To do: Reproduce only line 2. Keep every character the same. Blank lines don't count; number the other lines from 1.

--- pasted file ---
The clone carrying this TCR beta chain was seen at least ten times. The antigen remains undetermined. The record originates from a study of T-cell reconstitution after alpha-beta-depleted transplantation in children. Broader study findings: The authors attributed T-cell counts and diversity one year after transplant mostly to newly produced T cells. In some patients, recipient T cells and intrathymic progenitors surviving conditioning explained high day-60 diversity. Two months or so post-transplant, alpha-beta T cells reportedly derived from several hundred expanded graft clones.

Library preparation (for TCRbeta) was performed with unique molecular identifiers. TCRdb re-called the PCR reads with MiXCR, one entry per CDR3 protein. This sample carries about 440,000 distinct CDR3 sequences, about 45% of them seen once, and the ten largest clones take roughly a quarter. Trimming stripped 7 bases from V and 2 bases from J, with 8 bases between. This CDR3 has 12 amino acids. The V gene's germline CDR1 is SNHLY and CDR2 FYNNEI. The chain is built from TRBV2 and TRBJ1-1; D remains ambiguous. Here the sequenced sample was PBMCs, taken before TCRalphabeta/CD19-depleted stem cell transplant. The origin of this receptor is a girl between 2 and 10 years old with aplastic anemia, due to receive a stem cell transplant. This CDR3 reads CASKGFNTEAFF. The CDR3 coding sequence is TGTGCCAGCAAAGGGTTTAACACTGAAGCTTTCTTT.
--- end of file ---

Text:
Library preparation (for TCRbeta) was performed with unique molecular identifiers. TCRdb re-called the PCR reads with MiXCR, one entry per CDR3 protein. This sample carries about 440,000 distinct CDR3 sequences, about 45% of them seen once, and the ten largest clones take roughly a quarter. Trimming stripped 7 bases from V and 2 bases from J, with 8 bases between. This CDR3 has 12 amino acids. The V gene's germline CDR1 is SNHLY and CDR2 FYNNEI. The chain is built from TRBV2 and TRBJ1-1; D remains ambiguous. Here the sequenced sample was PBMCs, taken before TCRalphabeta/CD19-depleted stem cell transplant. The origin of this receptor is a girl between 2 and 10 years old with aplastic anemia, due to receive a stem cell transplant. This CDR3 reads CASKGFNTEAFF. The CDR3 coding sequence is TGTGCCAGCAAAGGGTTTAACACTGAAGCTTTCTTT.